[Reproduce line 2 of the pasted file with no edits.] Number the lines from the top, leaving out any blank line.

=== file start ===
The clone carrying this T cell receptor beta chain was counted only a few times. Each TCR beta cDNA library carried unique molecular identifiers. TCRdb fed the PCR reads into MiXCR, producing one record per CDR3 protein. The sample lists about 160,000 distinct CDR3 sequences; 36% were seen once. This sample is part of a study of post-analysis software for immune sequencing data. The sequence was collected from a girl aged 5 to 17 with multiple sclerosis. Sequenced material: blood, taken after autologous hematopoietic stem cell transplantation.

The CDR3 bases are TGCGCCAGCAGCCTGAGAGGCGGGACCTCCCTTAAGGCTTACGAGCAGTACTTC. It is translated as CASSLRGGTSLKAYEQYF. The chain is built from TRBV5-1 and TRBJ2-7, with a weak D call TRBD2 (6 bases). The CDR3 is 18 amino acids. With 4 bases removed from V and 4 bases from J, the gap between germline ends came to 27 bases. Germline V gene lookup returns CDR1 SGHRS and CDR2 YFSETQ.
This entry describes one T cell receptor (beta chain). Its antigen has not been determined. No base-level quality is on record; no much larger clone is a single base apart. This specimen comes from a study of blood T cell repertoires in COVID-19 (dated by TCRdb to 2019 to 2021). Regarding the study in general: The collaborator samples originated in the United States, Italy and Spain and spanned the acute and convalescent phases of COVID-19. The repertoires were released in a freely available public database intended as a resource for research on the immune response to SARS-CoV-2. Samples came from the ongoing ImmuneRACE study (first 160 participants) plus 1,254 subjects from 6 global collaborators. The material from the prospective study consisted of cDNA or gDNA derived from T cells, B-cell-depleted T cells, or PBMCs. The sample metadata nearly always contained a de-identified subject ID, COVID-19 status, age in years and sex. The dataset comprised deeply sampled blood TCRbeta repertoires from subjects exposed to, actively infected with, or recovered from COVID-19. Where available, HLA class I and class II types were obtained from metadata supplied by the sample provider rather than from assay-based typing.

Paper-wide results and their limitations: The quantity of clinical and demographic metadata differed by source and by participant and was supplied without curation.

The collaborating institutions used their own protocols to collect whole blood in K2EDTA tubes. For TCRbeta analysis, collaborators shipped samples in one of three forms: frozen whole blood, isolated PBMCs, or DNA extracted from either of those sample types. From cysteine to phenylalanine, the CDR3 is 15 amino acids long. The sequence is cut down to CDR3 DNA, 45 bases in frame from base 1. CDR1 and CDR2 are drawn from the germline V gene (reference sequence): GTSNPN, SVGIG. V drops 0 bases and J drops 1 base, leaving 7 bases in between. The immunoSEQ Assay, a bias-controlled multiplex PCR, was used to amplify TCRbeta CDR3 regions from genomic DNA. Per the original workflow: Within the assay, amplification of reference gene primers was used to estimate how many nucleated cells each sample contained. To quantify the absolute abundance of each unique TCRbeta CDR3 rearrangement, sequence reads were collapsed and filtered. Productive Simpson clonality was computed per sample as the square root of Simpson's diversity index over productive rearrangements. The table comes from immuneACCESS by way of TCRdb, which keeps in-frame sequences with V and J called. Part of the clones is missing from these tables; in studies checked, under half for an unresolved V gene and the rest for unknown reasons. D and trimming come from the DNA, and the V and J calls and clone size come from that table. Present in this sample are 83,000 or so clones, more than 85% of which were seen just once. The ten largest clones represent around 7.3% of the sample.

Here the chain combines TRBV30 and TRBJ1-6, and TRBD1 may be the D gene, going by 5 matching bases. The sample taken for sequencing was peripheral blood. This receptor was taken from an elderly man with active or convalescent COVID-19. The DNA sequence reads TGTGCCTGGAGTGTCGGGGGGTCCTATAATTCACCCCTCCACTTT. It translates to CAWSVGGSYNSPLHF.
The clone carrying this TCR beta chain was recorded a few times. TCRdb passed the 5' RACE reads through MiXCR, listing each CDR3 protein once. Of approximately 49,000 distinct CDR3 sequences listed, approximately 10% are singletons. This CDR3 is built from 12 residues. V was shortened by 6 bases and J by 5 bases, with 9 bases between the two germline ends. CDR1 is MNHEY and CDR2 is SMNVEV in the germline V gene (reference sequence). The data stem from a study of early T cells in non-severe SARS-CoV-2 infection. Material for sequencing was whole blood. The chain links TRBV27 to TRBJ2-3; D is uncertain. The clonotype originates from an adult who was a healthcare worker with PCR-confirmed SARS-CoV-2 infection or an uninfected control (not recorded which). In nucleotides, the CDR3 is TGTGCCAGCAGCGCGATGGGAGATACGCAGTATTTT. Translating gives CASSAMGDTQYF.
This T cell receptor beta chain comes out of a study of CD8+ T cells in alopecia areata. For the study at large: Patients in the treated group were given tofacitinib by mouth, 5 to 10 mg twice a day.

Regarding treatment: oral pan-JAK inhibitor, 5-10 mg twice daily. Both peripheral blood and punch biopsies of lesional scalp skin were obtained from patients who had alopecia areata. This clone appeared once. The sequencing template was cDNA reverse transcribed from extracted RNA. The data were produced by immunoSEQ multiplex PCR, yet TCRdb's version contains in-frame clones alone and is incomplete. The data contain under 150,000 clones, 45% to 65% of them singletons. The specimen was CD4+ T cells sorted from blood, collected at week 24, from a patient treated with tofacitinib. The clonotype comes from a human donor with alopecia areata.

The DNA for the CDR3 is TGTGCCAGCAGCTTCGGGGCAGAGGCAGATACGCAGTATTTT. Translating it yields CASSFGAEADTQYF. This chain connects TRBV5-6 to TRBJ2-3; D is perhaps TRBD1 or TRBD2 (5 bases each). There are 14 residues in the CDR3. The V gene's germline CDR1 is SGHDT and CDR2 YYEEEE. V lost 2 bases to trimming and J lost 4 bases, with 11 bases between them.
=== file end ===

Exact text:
The CDR3 bases are TGCGCCAGCAGCCTGAGAGGCGGGACCTCCCTTAAGGCTTACGAGCAGTACTTC. It is translated as CASSLRGGTSLKAYEQYF. The chain is built from TRBV5-1 and TRBJ2-7, with a weak D call TRBD2 (6 bases). The CDR3 is 18 amino acids. With 4 bases removed from V and 4 bases from J, the gap between germline ends came to 27 bases. Germline V gene lookup returns CDR1 SGHRS and CDR2 YFSETQ.